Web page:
By Stefan J. Bos
German Interior Minister Horst Seehofer averted an immediate collision with Chancellor Angela Merkel on Monday by giving her two weeks to talk with Germany's Europea Union partners over migration.
Merkel opposed his calls for Germany to unilaterally turn back people previously registered as asylum-seekers in other EU countries.
But speaking after talks with her party, Merkel told media that she would report back on July 1.
She said that both her Christian Democratic Union (CDU) and the Interior minister's Christian Social Union (CSU) "want to decrease migration."
Merkel stressed that the two coalition parties would not like to see "a repeat of the situation that existed in 2015" when Germany took in some 1 million migrants fleeing war and poverty in countries such as Syria.
Migration master plan
The chancellor made clear that she supported minister's Seehofer's suggestion to come up with a "migration master plan" but stressed that she opposes "unilateral" migration actions, such as turning back people at Germany's border. She seeks cooperation with other EU nations.
In separate remarks, minister Seehofer said he'd be glad to see a European agreement, but he stressed that he doesn't rule out "a national solution unless a European settlement comes together."
Seehofer's remarks don't come as a surprise: His CSU faces a tight election in the German state of Bavaria.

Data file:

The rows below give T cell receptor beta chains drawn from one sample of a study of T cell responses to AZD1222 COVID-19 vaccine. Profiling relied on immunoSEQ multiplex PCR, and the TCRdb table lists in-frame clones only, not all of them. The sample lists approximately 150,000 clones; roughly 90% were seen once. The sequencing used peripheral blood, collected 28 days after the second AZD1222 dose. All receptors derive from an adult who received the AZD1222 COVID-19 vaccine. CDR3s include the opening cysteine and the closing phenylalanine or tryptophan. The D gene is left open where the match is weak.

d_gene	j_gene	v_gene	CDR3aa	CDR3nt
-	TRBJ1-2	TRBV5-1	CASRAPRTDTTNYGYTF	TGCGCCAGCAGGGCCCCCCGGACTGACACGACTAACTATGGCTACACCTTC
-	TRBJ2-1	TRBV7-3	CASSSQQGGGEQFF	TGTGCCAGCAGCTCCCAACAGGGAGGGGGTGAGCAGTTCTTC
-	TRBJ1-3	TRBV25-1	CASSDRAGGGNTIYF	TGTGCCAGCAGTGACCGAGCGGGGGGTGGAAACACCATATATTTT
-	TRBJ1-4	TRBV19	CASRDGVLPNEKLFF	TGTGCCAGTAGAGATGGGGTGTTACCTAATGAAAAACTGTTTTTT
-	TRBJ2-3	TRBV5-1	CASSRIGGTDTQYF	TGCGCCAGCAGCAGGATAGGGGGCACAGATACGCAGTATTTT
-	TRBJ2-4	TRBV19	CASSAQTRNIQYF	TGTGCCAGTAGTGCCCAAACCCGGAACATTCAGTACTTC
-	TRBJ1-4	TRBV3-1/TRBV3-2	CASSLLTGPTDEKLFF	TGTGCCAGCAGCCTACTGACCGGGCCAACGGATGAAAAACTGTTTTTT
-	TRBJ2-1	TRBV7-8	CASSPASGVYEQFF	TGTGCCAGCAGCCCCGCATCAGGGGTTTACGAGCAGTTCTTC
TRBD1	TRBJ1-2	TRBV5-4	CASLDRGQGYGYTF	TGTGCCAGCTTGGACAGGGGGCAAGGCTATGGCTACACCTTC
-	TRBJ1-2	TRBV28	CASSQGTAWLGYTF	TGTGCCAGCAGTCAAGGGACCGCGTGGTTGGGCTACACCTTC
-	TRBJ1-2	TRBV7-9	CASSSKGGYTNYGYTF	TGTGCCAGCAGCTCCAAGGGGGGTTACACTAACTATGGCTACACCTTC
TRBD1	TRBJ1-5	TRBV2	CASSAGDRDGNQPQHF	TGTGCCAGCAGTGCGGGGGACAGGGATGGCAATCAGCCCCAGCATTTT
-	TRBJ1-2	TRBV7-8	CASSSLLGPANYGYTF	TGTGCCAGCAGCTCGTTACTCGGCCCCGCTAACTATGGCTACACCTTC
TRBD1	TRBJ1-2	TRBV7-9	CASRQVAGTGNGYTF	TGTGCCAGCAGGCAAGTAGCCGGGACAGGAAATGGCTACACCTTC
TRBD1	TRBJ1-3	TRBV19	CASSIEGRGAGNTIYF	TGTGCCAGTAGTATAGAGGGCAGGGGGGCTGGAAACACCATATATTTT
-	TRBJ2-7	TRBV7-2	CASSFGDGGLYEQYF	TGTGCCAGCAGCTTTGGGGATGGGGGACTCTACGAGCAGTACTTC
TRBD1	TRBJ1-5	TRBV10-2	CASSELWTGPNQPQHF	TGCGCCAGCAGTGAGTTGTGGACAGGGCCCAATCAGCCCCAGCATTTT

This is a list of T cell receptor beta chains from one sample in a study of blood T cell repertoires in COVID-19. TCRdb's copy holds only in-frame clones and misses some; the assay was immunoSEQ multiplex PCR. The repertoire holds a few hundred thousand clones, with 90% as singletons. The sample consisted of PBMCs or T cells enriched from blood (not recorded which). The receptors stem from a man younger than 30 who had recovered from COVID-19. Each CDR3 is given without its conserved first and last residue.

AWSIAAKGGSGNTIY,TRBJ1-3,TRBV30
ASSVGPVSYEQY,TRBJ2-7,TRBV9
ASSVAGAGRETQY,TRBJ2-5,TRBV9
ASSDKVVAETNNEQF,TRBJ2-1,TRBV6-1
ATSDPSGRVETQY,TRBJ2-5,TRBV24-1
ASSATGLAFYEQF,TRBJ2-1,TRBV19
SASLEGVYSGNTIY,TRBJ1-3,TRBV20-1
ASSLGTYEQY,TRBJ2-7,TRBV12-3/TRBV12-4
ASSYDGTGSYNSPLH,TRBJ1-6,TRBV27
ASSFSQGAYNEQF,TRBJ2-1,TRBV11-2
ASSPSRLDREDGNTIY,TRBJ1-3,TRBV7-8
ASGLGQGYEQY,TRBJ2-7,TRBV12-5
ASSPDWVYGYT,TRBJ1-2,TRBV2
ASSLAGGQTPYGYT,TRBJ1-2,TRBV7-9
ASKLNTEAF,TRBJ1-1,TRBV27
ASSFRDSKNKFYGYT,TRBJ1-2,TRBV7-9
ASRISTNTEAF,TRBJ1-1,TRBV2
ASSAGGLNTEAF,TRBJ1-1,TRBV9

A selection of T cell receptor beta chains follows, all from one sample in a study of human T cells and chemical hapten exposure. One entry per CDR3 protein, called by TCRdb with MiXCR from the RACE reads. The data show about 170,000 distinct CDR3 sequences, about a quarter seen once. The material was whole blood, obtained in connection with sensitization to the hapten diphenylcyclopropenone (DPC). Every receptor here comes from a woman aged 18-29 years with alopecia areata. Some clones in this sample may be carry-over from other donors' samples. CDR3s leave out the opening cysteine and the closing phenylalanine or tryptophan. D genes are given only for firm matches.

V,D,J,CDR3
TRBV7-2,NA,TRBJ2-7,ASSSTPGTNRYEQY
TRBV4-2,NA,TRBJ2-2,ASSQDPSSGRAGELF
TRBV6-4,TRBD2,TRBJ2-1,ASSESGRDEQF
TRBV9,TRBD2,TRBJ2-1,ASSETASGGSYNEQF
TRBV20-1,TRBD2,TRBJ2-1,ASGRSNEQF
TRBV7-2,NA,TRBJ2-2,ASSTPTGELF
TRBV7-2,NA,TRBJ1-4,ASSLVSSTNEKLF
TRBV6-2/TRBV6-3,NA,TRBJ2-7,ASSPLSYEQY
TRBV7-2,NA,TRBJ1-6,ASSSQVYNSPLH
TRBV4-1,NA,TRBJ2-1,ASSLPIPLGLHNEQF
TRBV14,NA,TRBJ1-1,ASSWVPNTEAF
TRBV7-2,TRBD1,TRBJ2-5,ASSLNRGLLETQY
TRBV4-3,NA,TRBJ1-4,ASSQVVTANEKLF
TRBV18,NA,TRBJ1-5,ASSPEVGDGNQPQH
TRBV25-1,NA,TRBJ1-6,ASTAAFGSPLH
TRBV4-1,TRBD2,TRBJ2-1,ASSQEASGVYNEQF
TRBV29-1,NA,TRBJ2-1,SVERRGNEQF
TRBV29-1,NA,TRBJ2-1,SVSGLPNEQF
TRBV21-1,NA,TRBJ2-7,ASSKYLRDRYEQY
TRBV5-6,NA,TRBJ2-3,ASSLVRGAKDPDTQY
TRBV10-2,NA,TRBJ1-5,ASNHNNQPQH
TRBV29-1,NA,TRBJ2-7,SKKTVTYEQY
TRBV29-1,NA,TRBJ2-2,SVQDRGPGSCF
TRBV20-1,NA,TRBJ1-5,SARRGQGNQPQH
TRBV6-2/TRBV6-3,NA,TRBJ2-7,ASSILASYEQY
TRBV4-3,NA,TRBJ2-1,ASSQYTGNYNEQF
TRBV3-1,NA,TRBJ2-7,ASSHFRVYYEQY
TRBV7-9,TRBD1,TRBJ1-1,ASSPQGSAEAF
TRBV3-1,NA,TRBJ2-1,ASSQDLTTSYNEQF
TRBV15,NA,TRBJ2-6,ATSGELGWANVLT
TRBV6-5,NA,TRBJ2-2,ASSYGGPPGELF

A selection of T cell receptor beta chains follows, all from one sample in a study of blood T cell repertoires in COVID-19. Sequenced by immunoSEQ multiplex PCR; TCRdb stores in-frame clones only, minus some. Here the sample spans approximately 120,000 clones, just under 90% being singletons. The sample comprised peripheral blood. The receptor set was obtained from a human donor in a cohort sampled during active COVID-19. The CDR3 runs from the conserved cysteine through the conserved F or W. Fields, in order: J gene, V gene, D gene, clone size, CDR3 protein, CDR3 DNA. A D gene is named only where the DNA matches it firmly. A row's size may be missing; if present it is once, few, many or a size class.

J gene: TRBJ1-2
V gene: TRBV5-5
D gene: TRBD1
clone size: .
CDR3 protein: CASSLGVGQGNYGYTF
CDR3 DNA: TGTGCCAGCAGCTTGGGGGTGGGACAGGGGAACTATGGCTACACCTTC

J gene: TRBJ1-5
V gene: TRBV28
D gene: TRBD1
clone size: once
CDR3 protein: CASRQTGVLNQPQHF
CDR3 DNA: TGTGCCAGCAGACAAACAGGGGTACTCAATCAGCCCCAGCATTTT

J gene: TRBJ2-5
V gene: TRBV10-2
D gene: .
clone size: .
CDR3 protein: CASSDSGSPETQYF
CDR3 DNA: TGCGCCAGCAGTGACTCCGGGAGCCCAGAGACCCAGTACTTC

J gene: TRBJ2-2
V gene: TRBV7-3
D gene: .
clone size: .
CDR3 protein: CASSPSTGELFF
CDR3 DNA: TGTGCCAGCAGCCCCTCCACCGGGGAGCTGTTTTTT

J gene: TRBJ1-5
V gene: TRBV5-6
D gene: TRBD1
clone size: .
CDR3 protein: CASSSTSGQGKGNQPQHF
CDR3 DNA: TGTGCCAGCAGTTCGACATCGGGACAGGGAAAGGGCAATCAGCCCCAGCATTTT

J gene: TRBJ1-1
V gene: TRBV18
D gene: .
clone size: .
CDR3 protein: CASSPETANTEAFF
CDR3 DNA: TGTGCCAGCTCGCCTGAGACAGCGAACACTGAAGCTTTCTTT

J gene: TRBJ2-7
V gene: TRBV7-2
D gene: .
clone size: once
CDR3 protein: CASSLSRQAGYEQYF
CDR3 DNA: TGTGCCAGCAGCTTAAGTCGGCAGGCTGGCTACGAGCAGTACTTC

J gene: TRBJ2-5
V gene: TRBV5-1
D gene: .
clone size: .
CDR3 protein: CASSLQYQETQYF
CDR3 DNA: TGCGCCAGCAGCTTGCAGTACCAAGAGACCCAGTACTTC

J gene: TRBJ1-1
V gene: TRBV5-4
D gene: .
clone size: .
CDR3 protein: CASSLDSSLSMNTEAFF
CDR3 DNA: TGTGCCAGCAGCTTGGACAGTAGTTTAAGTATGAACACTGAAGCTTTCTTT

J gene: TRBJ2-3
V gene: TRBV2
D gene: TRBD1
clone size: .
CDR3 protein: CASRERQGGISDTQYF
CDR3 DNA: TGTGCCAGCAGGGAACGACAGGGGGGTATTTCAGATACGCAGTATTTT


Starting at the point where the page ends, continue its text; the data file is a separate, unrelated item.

Polls suggest that its absolute majority in the Bavarian state legislature is in danger in the October 14 state election because it is being challenged on the right by the far-right, anti-immigrant Alternative for Germany party.
Fewer asylum seekers
The CSU exists only in Bavaria, while Merkel's less conservative CDU is in Germany's other 15 states.
Monday's fictions over migration came ironically while the European Union's asylum office said the number of people applying for international protection in Europe had plunged, though it remained higher than before 2015.
The EASO said in an annual report Monday that just over 728,000 application requests were made for international protection in 2017, compared to almost 1.3 million applications the previous year.
It says around 30 percent of the applicants come from conflict-torn countries such as Syria, Afghanistan, and Iraq.